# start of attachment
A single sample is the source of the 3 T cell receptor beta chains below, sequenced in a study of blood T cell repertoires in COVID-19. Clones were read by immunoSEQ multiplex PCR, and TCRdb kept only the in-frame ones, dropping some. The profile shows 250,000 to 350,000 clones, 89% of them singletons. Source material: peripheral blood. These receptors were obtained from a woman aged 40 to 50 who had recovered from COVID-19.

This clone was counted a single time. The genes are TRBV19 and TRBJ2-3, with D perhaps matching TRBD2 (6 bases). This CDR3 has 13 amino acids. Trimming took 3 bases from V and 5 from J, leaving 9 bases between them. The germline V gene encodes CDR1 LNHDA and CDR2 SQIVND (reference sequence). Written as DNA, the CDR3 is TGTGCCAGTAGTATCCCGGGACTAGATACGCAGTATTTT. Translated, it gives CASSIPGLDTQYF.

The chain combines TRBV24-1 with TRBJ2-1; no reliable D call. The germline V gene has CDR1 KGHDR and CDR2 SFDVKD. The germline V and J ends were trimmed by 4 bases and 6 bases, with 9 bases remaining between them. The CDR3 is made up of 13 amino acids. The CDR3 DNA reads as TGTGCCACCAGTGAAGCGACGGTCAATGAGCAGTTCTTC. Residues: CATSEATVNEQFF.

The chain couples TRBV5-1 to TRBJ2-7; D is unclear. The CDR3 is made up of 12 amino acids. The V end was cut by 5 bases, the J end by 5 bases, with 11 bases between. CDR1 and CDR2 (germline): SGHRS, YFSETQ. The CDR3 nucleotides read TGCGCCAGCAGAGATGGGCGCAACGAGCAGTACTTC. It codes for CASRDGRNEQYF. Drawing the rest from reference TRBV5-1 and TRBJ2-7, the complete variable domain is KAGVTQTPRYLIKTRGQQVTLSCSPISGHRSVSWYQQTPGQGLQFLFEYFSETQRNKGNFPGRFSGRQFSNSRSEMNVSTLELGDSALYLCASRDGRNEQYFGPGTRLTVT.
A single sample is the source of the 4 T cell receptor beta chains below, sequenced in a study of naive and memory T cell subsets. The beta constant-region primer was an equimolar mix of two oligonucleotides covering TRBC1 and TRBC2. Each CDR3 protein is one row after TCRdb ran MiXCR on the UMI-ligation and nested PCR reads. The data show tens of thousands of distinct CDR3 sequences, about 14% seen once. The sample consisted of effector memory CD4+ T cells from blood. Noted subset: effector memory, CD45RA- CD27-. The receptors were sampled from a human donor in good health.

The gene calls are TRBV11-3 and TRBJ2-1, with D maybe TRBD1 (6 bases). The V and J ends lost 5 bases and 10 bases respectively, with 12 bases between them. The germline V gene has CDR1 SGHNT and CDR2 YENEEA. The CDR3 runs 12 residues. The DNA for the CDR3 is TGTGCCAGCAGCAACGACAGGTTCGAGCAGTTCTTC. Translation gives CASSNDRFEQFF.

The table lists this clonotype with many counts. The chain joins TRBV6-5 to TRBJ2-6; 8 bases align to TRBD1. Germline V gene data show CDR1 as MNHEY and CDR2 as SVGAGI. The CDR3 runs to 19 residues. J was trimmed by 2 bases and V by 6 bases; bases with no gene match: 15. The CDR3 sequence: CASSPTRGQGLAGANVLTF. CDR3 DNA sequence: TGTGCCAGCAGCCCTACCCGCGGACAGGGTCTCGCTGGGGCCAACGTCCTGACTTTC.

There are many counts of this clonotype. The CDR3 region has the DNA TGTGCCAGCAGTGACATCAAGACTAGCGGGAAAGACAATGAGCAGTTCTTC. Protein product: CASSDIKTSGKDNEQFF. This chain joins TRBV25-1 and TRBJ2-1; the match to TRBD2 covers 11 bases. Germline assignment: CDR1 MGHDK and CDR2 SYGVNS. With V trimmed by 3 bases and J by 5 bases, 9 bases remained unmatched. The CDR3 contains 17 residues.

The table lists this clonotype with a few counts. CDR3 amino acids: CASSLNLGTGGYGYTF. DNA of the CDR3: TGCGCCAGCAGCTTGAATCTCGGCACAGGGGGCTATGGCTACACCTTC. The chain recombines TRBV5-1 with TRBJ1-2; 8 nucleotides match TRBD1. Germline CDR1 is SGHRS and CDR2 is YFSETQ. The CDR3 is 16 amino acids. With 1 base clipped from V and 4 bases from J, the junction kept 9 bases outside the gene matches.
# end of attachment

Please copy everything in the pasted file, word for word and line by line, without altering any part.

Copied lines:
A single sample is the source of the 3 T cell receptor beta chains below, sequenced in a study of blood T cell repertoires in COVID-19. Clones were read by immunoSEQ multiplex PCR, and TCRdb kept only the in-frame ones, dropping some. The profile shows 250,000 to 350,000 clones, 89% of them singletons. Source material: peripheral blood. These receptors were obtained from a woman aged 40 to 50 who had recovered from COVID-19.

This clone was counted a single time. The genes are TRBV19 and TRBJ2-3, with D perhaps matching TRBD2 (6 bases). This CDR3 has 13 amino acids. Trimming took 3 bases from V and 5 from J, leaving 9 bases between them. The germline V gene encodes CDR1 LNHDA and CDR2 SQIVND (reference sequence). Written as DNA, the CDR3 is TGTGCCAGTAGTATCCCGGGACTAGATACGCAGTATTTT. Translated, it gives CASSIPGLDTQYF.

The chain combines TRBV24-1 with TRBJ2-1; no reliable D call. The germline V gene has CDR1 KGHDR and CDR2 SFDVKD. The germline V and J ends were trimmed by 4 bases and 6 bases, with 9 bases remaining between them. The CDR3 is made up of 13 amino acids. The CDR3 DNA reads as TGTGCCACCAGTGAAGCGACGGTCAATGAGCAGTTCTTC. Residues: CATSEATVNEQFF.

The chain couples TRBV5-1 to TRBJ2-7; D is unclear. The CDR3 is made up of 12 amino acids. The V end was cut by 5 bases, the J end by 5 bases, with 11 bases between. CDR1 and CDR2 (germline): SGHRS, YFSETQ. The CDR3 nucleotides read TGCGCCAGCAGAGATGGGCGCAACGAGCAGTACTTC. It codes for CASRDGRNEQYF. Drawing the rest from reference TRBV5-1 and TRBJ2-7, the complete variable domain is KAGVTQTPRYLIKTRGQQVTLSCSPISGHRSVSWYQQTPGQGLQFLFEYFSETQRNKGNFPGRFSGRQFSNSRSEMNVSTLELGDSALYLCASRDGRNEQYFGPGTRLTVT.
A single sample is the source of the 4 T cell receptor beta chains below, sequenced in a study of naive and memory T cell subsets. The beta constant-region primer was an equimolar mix of two oligonucleotides covering TRBC1 and TRBC2. Each CDR3 protein is one row after TCRdb ran MiXCR on the UMI-ligation and nested PCR reads. The data show tens of thousands of distinct CDR3 sequences, about 14% seen once. The sample consisted of effector memory CD4+ T cells from blood. Noted subset: effector memory, CD45RA- CD27-. The receptors were sampled from a human donor in good health.

The gene calls are TRBV11-3 and TRBJ2-1, with D maybe TRBD1 (6 bases). The V and J ends lost 5 bases and 10 bases respectively, with 12 bases between them. The germline V gene has CDR1 SGHNT and CDR2 YENEEA. The CDR3 runs 12 residues. The DNA for the CDR3 is TGTGCCAGCAGCAACGACAGGTTCGAGCAGTTCTTC. Translation gives CASSNDRFEQFF.

The table lists this clonotype with many counts. The chain joins TRBV6-5 to TRBJ2-6; 8 bases align to TRBD1. Germline V gene data show CDR1 as MNHEY and CDR2 as SVGAGI. The CDR3 runs to 19 residues. J was trimmed by 2 bases and V by 6 bases; bases with no gene match: 15. The CDR3 sequence: CASSPTRGQGLAGANVLTF. CDR3 DNA sequence: TGTGCCAGCAGCCCTACCCGCGGACAGGGTCTCGCTGGGGCCAACGTCCTGACTTTC.

There are many counts of this clonotype. The CDR3 region has the DNA TGTGCCAGCAGTGACATCAAGACTAGCGGGAAAGACAATGAGCAGTTCTTC. Protein product: CASSDIKTSGKDNEQFF. This chain joins TRBV25-1 and TRBJ2-1; the match to TRBD2 covers 11 bases. Germline assignment: CDR1 MGHDK and CDR2 SYGVNS. With V trimmed by 3 bases and J by 5 bases, 9 bases remained unmatched. The CDR3 contains 17 residues.

The table lists this clonotype with a few counts. CDR3 amino acids: CASSLNLGTGGYGYTF. DNA of the CDR3: TGCGCCAGCAGCTTGAATCTCGGCACAGGGGGCTATGGCTACACCTTC. The chain recombines TRBV5-1 with TRBJ1-2; 8 nucleotides match TRBD1. Germline CDR1 is SGHRS and CDR2 is YFSETQ. The CDR3 is 16 amino acids. With 1 base clipped from V and 4 bases from J, the junction kept 9 bases outside the gene matches.